Councilchair Orlando Gudes said that city council "has got to find a cure" to the housing crisis. He referenced seeing people going homeless in his own city, and the fact that so many people are rising up about the situation. "The people are hungry, they want results," Gudes said.

Councilmember Guido Maniscalco sympathized with the struggle, and urged council to find a solution.

"If this isn't an emergency, then I don't know what is," Maniscalco said. "We have people on the verge of homelessness and landlords can do whatever they want."

Councilmen Bill Carlson and Luis Viera argued against rent control, saying that it might do more harm than good for the community, echoing the concerns of city  attorneys, who have argued that the path to rent stabilization would be a tricky path.

But after impassioned public comment, all the council members present, with only Dingfelder absent, said that rent control wasn't an option because of legal reasons.

City attorneys have cited Florida Statute 166.043 as a challenge to rent control measures. The statute puts limits on a local government's ability to adopt a rent control ordinance. The city has said that the state law is not completely stopping the City from exploring possibilities, but official recommendations addressing the crisis have have yet to be made.

But Alana Greer, lawyer co-director of Community Justice Project, said that the city's argument doesn't add up.

"The state does not preempt rent stabilization, it explicitly authorizes it and tells you how to do it," Greer told CL. "Unfortunately, the state has made it difficult for the long term I can show you how to go through hoops every year. But the only real obstacle is local political will and elected officials putting being willing to put this back to the voters."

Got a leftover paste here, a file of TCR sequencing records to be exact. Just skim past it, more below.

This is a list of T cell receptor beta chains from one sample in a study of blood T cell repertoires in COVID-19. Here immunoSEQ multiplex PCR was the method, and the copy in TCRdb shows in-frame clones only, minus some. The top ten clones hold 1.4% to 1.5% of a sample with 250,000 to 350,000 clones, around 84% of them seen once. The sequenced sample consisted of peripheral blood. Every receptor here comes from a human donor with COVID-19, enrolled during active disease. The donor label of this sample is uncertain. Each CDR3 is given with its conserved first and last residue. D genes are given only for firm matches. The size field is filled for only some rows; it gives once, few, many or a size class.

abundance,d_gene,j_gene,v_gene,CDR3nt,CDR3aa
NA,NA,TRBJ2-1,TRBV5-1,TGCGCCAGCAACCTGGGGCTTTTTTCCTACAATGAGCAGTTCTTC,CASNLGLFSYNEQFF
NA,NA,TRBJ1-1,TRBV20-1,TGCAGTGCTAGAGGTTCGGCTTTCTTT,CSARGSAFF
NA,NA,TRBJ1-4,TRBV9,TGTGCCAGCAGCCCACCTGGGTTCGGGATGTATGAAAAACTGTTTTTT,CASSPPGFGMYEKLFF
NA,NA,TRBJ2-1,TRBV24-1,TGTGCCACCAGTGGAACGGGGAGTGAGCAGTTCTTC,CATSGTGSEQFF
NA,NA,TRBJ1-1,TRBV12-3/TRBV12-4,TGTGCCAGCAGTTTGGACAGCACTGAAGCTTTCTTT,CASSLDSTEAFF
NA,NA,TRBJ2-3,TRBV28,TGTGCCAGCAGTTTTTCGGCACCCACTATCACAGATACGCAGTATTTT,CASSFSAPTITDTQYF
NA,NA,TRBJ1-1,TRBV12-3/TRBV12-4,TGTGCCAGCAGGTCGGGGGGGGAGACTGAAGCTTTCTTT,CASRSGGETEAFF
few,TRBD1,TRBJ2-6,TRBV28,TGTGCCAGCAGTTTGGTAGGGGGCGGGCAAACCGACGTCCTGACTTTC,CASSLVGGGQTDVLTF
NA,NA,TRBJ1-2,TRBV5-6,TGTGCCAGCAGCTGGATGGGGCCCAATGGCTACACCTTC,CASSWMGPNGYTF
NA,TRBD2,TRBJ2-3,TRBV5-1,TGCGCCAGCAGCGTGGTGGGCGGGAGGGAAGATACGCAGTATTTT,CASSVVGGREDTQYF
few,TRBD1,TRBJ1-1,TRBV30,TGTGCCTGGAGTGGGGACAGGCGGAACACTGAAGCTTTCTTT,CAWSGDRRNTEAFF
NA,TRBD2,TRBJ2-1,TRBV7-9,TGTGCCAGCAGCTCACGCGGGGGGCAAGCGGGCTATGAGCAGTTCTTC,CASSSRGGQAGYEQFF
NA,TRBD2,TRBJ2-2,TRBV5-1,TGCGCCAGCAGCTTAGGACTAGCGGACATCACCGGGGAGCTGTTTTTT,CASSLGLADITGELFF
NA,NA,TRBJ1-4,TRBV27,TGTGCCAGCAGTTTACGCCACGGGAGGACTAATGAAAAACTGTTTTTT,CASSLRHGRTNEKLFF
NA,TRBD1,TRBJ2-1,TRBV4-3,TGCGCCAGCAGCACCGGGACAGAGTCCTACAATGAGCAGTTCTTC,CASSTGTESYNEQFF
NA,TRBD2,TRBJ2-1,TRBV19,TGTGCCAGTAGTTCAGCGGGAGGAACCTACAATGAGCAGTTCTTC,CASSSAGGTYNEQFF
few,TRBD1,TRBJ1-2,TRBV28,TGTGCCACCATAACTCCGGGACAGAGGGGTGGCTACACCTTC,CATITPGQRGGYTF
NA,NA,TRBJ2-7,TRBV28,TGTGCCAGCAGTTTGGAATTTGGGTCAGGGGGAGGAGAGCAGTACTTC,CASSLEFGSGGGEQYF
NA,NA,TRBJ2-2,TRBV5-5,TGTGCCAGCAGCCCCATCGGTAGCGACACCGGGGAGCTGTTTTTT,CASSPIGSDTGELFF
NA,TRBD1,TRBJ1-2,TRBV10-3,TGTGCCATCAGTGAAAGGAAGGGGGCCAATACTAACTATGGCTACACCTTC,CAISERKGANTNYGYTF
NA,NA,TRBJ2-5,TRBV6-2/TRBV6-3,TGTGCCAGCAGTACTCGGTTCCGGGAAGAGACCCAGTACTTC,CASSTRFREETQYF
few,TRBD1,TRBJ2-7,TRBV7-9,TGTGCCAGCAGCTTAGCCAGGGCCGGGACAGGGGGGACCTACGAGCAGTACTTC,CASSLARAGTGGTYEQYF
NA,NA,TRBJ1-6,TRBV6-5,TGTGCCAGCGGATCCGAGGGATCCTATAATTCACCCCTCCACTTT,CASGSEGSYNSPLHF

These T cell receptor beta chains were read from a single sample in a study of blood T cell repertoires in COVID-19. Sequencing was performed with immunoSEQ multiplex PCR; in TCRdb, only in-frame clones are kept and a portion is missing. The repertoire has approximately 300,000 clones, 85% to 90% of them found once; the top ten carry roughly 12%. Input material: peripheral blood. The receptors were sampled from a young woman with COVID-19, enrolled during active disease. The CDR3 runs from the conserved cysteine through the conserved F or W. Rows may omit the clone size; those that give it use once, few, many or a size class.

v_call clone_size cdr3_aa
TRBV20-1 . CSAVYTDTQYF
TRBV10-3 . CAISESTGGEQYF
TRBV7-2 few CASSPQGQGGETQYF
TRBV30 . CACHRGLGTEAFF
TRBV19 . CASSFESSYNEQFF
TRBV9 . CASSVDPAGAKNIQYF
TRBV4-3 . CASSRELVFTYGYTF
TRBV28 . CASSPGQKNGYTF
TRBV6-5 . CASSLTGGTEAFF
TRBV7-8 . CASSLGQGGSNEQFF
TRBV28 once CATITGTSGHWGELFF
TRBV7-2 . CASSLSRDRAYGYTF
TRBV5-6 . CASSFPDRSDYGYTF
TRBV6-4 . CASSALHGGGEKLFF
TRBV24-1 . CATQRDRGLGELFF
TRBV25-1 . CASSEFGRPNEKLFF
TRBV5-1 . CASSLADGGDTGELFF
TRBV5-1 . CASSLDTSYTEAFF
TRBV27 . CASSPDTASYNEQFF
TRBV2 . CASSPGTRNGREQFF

In order to pass rent control, city council has to declare a housing state of emergency by proving there is an emergency through a study, then put a ballot measure up for vote from the public on whether or not to approve rent control. If the measure were to pass, under current state laws, the city would have to do this every year.

Nicole Travis, Tampa's new director of economic development and opportunity,  said that "it's not the city's place to be a landlord" but referenced to city projects like Rome Yard, which Travis said would have affordable housing sites in the future to address the crisis. The Rome Yard project is projected to be completed in around six years.

Meanwhile, the housing crisis rages on for everyday Tampeños.

Gayle Rogers, 62, said that the money she makes at McDonald's isn't enough to pay her rent.

"And other people are going through the same thing that I'm going through," Rogers said. "I hope that council will acknowledge this crisis and bring this matter to the voters."

But in the end, councilmen decided against rent control, claiming that they couldn't enact the process because of legal tie-ups.

"We tried our best to do what's right, but sometimes our hands are tied," Gudes said. 

About The Author

Justin Garcia

Justin Garcia previously wrote for the USA Today Network, The Economic Hardship Reporting Project, Scalawag Magazine, and various other news outlets. When he's not writing, Justin likes to make music, read, play basketball and spend time with loved ones.